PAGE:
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Wire sizes and Fusing
#11
(05-29-2015, 06:17 PM)akrvbob Wrote: So what wire sizes do you use for typical vandwelling installations?

Being a lazy bastard, my theory is to just buy 12 Gauge Automotive Zip Cord and use it everywhere.  Using zip cord is easier than running separate power and ground wires.  The red and black makes it simple to keep positive and negative straight.  I can color code my runs with short pieces of colored heat shrink on each end.  It's easier to keep a lot of one size around than to try to stock different sizes of wires.  And I pretty much don't have to worry about voltage drop on any realistic run length.  It is, of course, massive overkill on things like LED lights, which would probably be happy with 18 gauge.  But as Master Redneck Engineer, I LIKE massive overkill, as long as it doesn't add a lot of unnecessary weight.

Regards
John
Regards
John

Life is not about discovering yourself.  Life is about creating yourself!

Talk is cheap because of simple economics: The supply FAR exceeds the demand!
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#12
(05-31-2015, 10:42 AM)Optimistic Paranoid Wrote: Being a lazy bastard, my theory is to just buy 12 Gauge Automotive Zip Cord and use it everywhere.  Using zip cord is easier than running separate power and ground wires.  The red and black makes it simple to keep positive and negative straight.  I can color code my runs with short pieces of colored heat shrink on each end.  It's easier to keep a lot of one size around than to try to stock different sizes of wires.  And I pretty much don't have to worry about voltage drop on any realistic run length.  It is, of course, massive overkill on things like LED lights, which would probably be happy with 18 gauge.  But as Master Redneck Engineer, I LIKE massive overkill, as long as it doesn't add a lot of unnecessary weight.

Regards
John

It's also an economical bastard thing - buying 3 or 4 different sizes of wires gets expensive. Other than lumber and maybe screws, I'll have enough left overs to do another van by the time I'm finished... Rolleyes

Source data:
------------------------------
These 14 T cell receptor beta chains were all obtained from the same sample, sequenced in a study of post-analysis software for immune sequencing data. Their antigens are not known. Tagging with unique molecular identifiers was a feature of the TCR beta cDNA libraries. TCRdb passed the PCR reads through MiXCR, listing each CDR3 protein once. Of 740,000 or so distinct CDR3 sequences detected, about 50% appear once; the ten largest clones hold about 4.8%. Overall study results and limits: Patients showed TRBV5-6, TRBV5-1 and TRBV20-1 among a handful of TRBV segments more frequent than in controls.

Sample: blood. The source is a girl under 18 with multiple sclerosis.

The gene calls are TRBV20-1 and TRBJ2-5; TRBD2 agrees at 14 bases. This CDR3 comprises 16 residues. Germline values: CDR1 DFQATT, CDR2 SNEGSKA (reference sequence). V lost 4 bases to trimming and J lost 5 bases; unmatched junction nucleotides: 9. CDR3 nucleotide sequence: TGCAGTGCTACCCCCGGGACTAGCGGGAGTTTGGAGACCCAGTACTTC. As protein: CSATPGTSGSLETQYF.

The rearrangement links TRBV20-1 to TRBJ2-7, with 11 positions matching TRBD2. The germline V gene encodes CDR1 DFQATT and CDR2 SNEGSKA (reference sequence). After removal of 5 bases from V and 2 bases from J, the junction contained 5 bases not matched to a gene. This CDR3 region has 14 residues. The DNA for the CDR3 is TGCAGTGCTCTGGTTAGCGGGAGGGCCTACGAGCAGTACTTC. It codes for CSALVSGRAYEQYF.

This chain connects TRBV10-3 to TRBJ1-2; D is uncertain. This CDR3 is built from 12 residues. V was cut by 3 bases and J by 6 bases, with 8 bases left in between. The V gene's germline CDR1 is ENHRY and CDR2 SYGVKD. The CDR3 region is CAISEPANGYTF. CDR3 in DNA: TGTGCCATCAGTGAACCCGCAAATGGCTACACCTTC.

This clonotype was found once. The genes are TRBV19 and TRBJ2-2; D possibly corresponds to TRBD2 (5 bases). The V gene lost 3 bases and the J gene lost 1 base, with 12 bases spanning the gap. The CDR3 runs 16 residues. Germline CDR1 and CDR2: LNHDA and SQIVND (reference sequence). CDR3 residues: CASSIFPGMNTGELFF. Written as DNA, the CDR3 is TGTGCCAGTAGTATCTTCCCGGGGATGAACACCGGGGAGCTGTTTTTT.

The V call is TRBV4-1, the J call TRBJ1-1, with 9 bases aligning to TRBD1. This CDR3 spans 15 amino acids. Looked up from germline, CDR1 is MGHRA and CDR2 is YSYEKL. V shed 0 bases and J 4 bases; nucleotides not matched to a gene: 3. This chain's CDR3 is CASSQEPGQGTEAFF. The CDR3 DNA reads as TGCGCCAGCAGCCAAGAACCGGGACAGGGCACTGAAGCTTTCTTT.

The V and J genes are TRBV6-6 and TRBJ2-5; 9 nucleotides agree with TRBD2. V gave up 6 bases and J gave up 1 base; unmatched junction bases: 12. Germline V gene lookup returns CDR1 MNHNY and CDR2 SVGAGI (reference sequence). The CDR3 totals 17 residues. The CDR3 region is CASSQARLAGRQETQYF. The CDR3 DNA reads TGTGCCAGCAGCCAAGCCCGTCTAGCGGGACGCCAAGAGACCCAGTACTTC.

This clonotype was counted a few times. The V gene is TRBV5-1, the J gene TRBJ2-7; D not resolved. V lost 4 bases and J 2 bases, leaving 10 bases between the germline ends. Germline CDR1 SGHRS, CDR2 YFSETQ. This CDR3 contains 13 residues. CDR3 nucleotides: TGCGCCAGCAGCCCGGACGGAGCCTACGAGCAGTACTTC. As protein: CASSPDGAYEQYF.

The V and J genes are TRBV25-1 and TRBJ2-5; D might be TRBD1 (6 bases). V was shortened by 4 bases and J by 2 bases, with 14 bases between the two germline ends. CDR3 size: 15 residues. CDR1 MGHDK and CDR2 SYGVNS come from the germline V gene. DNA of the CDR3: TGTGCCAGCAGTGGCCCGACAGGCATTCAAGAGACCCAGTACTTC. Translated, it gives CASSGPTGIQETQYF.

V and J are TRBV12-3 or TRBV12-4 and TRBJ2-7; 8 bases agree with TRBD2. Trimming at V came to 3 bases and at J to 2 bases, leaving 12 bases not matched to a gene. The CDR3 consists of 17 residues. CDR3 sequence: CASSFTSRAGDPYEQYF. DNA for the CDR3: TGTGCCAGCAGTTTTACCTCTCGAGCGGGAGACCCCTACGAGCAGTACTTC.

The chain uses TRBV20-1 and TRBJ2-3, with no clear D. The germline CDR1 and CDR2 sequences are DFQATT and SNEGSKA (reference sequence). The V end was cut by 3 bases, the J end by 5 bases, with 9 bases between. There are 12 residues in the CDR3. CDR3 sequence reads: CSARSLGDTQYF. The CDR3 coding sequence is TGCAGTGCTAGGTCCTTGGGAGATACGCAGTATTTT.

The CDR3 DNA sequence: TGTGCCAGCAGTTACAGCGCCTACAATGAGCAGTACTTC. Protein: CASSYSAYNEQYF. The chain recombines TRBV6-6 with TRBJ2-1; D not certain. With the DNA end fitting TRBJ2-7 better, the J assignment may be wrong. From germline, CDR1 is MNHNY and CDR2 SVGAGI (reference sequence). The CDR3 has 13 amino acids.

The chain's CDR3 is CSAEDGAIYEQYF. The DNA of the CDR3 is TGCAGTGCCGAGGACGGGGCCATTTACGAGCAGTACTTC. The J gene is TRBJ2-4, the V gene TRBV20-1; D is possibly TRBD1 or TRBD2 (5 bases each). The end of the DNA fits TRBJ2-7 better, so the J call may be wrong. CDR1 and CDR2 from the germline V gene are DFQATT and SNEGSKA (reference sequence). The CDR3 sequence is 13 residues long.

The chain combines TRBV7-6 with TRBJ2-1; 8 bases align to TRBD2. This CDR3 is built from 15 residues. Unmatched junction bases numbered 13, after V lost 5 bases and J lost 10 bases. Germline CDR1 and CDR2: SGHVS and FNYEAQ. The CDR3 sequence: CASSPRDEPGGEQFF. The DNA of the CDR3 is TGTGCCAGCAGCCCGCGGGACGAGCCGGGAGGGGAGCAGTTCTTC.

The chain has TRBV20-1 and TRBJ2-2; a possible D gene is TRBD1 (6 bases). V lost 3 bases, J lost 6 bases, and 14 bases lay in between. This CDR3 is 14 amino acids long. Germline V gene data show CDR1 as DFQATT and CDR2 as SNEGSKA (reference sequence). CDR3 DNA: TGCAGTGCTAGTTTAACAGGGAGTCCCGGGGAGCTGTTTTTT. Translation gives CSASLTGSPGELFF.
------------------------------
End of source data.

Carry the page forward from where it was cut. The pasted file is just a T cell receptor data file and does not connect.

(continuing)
Thanks John, you just answered one of my questions - 12 gauge zip cord it is for all the 12 v in the van.

That is, if it's the right wire for the Whynter fridge wiring - is it?
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#13
(05-31-2015, 11:27 AM)Almost There Wrote: That is, if it's the right wire for the Whynter fridge wiring - is it?

It will safely carry 20 amps.  I don't know what the Whynter needs off hand, but it's hard to believe it would be more than 20 amps.

Regards
John
Regards
John

Life is not about discovering yourself.  Life is about creating yourself!

Talk is cheap because of simple economics: The supply FAR exceeds the demand!
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#14
Are you saying you use AWG12 for ALL the wires? Even the wires going from Array to CC, to Battery, to inverter?
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#15
Please make sure the 12 awg zip cord is actually copper, and not aluminum or CCA, copper clad aluminum.

The AWG sizes for fridges, well throw out ampacity charts and wire them fat and short as convenient.

Danfoss/Secop wants their compressor controllers wires directly to battery terminals, fised at battery terminals, and the wire thickness they recommend is MUCH MUCh thicker than what ampacity chart say is adequate for the amperage their compressors can pull.

When Danfoss compressors suffer too much voltage drop, the compressor will not kick on, but the condenser fan will. Since the fan is usually as loud as the compressor in most stock danfoss/secop compressors, the owner believes the fridge is operating properly, when it is not.

I assume the Whytner's compressor is as susceptible to voltage drop as actual Danfoss Secop compressors. The Sawafuji compressors do not have as high a starting surge and are more tolerant of thinner copper to them.

So read this PDF from Danfoss, and make sure the fridge is well wired with minimal connections, and if reliability is important, get that Effing Ciggy plug and ita 18 awg cord out of the circuit.

Notice that for 12 awg is only acceptable for 8 feet of wire total, 4 feet to and 4 feet from:
http://www.ra.danfoss.com/TechnicalInfo/...00m602.pdf

99% of reported issues with 12v compressor fridges is either the ciggy plug itself, or the poor stock wiring leading to the Ciggy plug.